In the bustling streets of Cairo, the young people look like any other well developed country. Technology plays an important part in their lives and they will often be found at laptops, pcs and mobile phones. Watch them down the street and you’ll see them texting one handed and surf the web to check out prices, locations and information they need. For the more affluent, it’s a source of entertainment too and they are looking outside Africa – Downton Abbey and Coronation Street streaming to Nairobi on ITV Player anyone !
Of course it’s not quite the same when you move away from the big cities in Africa with their advanced infrastructure. There is lots more to be done bringing global telecoms to the more remote areas of the continent but it’s certainly changing fast. It’s not surprising really many nations and large companies can see the massive potential in Africa. The African people love their mobile phones and are natural communicators. There are some incredible estimates of the potential in the country, for instance one report has suggested that there will be over one billion mobile phones being used in Africa by 2016.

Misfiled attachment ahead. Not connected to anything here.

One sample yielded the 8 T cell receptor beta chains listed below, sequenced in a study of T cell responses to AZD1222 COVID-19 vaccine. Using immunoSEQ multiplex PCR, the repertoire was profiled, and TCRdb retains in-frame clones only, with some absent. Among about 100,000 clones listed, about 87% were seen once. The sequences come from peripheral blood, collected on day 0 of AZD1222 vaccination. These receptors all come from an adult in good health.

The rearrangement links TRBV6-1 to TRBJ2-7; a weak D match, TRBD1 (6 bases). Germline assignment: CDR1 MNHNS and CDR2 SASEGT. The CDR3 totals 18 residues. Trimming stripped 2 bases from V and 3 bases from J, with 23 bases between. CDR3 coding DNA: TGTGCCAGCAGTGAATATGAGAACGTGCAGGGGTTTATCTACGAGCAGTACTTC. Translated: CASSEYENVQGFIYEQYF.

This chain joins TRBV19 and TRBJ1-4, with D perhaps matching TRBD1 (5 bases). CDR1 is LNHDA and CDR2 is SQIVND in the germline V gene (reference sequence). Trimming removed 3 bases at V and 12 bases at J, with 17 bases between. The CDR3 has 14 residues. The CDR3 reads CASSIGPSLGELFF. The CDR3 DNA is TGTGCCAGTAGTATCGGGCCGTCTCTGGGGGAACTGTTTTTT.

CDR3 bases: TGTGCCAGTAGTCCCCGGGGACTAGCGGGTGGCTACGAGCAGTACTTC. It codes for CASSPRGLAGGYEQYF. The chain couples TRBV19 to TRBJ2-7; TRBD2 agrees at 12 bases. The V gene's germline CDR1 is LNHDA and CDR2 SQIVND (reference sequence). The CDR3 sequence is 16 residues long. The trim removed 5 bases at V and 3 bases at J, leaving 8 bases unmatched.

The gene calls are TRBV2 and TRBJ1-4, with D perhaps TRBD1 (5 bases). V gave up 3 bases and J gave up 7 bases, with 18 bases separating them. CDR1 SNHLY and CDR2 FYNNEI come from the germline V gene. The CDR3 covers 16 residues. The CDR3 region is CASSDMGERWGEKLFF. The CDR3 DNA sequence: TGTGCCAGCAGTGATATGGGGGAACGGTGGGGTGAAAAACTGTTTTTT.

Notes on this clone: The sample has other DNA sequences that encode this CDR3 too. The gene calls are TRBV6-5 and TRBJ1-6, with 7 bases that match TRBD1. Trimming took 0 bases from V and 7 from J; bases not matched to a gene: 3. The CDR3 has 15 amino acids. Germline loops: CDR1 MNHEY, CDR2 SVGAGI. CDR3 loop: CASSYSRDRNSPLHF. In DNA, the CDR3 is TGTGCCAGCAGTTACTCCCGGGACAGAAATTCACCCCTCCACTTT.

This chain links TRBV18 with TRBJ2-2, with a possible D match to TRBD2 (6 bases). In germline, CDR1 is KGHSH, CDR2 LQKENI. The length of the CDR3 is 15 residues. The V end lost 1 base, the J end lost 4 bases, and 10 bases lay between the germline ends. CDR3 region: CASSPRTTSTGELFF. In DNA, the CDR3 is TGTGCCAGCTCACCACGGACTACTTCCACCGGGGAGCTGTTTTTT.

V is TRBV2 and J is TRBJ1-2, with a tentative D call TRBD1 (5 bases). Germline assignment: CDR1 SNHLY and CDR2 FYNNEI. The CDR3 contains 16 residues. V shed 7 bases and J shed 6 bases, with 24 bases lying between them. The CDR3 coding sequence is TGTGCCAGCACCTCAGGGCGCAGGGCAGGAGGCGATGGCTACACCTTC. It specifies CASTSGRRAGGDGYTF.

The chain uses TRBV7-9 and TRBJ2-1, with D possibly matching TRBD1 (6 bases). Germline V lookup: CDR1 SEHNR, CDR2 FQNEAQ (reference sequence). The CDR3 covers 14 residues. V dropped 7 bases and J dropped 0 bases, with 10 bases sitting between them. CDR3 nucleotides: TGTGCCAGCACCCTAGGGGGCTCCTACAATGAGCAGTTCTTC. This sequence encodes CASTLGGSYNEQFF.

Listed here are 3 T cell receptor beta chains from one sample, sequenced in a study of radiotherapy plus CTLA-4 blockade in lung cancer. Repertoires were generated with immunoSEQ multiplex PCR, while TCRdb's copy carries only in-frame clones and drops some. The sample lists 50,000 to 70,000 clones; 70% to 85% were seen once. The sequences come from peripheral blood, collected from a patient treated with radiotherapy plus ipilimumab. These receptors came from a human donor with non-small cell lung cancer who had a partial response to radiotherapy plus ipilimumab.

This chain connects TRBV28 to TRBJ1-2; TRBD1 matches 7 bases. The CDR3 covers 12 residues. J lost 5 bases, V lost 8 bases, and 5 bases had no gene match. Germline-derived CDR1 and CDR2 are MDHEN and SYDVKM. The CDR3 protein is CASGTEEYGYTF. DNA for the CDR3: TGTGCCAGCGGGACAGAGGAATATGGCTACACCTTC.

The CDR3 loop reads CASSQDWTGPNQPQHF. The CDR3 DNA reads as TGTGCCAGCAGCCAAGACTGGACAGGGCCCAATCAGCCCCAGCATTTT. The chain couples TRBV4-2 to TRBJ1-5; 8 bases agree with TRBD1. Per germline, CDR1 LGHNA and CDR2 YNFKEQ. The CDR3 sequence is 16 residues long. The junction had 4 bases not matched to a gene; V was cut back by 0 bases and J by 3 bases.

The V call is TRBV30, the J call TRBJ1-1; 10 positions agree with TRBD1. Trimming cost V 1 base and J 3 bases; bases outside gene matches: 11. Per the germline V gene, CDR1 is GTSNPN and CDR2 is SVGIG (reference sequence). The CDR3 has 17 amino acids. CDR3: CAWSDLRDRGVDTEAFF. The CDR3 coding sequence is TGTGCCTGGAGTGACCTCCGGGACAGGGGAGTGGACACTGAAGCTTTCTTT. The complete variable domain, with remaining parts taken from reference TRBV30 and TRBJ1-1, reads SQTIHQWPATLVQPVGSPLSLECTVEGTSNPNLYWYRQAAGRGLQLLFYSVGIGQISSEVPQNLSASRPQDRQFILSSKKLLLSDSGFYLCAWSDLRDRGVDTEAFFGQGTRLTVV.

That’s an enormous potential market for any company, and more importantly for the African entrepreneurs themselves. In many ways this is where the first benefits will be seen. Obviously many if not most areas of Africa are economically disadvantaged, however to the local businessmen there would not be a huge problem of individuals having limited spending power.
Businesses as always need to be tailored to meet customers needs, and enterprises like micro finance, micro insurance and simply setting up cyber cafes can make very sucessful businesses in Africa. What’s more the whole process is enabling – more people become aware of the possibilities and the technology. The early adopters who are successful can then invest in tools and perhaps buy a fake IP address (source:} to expand their businesses into Europe or North America.
There is no doubt the opportunities are there, in fact it is expected to be the fastest growing sector of the economy in Africa at some point soon. There are gaps though and internet penetration (the numbers who are connected to the internet) are still extremely small compared to developed nations in Europe and Asia for instance.